Major League Baseball Jumps Into the Newspaper Game

An online daily newspaper about baseball isn't exactly a novel concept

View Comments (
)
|
Email
|
Print

    NEWSLETTERS

    Getty Images
    Stop the press! MLB's got an online newspaper.

    How do we save the newspaper industry?

    It's a question that's been asked a lot recently, and the answer usually has something to do with the Internet. Major League Baseball has been listening, and will be launching their own online daily newspaper in May. Bob Bowman, Chief Executive of MLB Advanced Media, told Michael Hiestand of USA Today what the league has in mind.

    Bowman said they want "a newspaper look — big pictures and big headlines — because it's an effective way to communicate. Not necessarily 'Headless Man Found in Topless Bar' headlines, but we want a tabloid look. We don't want it to just look like news items and a series of blogs."

    Sounds good, but how do you differentiate between this entity and MLB.com which features big pictures, videos and stories about everything that's happening around the game of baseball? "The facts are on mlb.com," Bowman said. "But people like to read what people think."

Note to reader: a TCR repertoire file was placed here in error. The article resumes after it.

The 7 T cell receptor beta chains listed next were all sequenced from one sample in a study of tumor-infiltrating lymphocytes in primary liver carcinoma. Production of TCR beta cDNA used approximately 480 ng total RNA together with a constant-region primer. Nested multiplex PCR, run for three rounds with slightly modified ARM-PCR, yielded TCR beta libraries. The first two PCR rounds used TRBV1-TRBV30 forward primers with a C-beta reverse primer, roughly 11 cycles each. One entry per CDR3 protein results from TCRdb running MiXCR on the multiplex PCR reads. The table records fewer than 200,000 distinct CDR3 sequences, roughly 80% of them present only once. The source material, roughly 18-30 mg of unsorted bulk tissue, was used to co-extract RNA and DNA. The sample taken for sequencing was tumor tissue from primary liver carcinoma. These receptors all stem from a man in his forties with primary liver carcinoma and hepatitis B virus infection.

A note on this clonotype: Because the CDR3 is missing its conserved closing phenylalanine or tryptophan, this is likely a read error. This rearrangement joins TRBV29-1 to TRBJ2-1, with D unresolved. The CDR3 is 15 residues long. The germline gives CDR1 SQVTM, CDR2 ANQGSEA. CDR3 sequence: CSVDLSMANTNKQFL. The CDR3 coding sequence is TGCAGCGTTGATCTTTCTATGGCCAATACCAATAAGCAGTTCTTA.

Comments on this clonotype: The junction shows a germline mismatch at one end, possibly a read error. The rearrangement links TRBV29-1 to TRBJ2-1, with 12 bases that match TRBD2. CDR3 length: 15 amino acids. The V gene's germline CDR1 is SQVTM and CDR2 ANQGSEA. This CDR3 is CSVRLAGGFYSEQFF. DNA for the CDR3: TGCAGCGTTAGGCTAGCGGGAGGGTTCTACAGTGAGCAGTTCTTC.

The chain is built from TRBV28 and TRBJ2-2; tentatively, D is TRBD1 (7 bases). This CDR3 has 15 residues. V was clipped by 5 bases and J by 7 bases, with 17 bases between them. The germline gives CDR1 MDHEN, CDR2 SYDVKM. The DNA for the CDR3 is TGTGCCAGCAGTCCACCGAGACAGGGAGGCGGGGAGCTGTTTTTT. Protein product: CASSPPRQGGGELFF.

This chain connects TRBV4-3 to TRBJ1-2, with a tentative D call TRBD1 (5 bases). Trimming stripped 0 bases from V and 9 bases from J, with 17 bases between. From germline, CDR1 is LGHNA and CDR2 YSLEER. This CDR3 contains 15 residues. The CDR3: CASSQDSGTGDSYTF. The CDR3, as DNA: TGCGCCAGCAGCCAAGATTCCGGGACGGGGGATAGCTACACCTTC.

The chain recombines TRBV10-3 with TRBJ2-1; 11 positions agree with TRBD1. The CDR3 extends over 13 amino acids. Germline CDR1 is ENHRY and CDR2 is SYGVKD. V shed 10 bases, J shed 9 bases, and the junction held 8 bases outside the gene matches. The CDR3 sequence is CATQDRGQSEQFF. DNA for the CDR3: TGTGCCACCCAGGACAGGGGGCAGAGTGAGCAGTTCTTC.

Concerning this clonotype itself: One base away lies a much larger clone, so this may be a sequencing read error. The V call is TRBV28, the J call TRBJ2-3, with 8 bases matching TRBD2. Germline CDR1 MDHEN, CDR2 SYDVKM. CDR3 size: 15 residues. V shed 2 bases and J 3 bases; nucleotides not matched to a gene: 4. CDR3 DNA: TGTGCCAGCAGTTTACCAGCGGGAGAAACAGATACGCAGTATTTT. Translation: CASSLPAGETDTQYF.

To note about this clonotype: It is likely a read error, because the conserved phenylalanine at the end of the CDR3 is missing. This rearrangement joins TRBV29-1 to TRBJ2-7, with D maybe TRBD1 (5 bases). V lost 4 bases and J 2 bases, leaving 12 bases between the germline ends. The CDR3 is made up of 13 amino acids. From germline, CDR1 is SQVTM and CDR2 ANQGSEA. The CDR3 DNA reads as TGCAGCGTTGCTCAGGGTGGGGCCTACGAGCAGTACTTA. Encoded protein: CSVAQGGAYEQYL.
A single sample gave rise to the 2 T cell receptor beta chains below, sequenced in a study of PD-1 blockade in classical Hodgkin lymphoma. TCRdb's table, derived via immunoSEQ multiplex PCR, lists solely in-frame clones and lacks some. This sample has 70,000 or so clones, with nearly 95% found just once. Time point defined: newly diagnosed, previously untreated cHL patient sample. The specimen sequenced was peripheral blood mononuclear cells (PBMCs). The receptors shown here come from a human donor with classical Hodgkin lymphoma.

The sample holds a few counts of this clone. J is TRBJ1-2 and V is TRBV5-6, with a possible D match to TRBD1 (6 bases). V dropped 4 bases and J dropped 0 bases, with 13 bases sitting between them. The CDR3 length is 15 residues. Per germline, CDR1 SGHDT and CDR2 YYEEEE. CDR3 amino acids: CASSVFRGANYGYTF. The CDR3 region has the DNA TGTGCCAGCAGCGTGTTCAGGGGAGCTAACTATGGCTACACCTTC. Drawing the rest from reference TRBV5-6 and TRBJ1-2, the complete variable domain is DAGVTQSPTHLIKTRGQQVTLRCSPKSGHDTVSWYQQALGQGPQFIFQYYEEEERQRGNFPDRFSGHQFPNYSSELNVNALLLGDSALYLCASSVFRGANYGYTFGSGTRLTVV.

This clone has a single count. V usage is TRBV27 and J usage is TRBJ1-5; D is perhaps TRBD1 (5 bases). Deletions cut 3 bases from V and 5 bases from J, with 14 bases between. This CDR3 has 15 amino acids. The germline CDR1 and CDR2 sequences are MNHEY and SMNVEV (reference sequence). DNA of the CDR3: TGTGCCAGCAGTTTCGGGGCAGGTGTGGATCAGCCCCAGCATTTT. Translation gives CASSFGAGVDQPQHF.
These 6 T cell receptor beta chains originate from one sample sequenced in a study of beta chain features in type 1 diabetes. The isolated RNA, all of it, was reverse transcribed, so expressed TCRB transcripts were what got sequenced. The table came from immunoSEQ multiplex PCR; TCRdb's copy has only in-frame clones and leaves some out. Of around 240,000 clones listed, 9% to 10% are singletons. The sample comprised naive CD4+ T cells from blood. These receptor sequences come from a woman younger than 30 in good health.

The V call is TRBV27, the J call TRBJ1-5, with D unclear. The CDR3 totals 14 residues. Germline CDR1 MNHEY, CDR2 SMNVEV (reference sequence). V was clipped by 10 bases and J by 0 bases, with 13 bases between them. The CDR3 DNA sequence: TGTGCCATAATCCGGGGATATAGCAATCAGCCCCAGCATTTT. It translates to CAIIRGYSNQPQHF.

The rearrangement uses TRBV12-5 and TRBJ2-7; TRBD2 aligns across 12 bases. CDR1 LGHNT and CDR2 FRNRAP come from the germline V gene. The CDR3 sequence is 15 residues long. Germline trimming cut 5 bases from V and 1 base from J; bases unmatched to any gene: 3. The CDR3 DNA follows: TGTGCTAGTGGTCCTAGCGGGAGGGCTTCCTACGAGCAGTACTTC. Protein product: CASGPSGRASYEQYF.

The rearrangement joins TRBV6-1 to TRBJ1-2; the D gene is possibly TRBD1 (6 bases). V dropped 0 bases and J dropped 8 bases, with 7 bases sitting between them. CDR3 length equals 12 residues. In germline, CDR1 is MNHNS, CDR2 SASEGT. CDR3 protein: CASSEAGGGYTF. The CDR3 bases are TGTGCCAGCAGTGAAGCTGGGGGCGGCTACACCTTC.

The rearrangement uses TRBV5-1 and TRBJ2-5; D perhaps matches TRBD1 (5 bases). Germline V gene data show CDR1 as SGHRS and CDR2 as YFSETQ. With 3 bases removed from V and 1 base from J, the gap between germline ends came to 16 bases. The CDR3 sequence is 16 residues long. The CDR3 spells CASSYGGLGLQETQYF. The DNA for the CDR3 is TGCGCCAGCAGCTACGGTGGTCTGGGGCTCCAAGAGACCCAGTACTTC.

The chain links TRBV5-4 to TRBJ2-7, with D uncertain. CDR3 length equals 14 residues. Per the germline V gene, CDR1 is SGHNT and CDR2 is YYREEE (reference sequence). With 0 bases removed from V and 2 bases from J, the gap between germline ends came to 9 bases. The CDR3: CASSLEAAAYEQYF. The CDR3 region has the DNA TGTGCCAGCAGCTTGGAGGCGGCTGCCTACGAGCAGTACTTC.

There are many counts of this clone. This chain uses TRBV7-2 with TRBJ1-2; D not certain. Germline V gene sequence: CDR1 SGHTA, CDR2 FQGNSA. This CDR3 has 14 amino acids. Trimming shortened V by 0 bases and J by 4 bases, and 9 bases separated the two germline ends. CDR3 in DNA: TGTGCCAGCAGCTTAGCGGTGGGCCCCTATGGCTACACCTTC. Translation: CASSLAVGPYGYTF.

That sounds awfully close to, gasp, a blog. The thoughts may belong to Keith Olbermann, who will write for the new project, but the online world is littered with high-quality places to catch up with what people think about baseball. You'd be hard-pressed to get through everything written by Baseball Prospectus, FanGraphs and The Hardball Times, to name three sites, in any one day.

    Their work doesn't appear to be what Bowman's interested in, though. He said that there are many columnists who "are out there and not being read like columnists were when I was growing up -- and the only thing against them is that they're, say, 52." That indicates that he's looking to aggregate a bunch of cynical old codgers under one umbrella so they can complain about how things were better in their day. It also indicates a pretty staid product coming out of the MLB offices.

    That's an overgeneralization of baseball columnists, of course, but the point is that there are plenty of people thinking, talking and writing about baseball in interesting ways right now. If MLB wants their new paper to be something really worth reading, they should research what's out there and bring some of these writers into the fold, rather than reaching back to a bygone era that no one is really dying to see come back.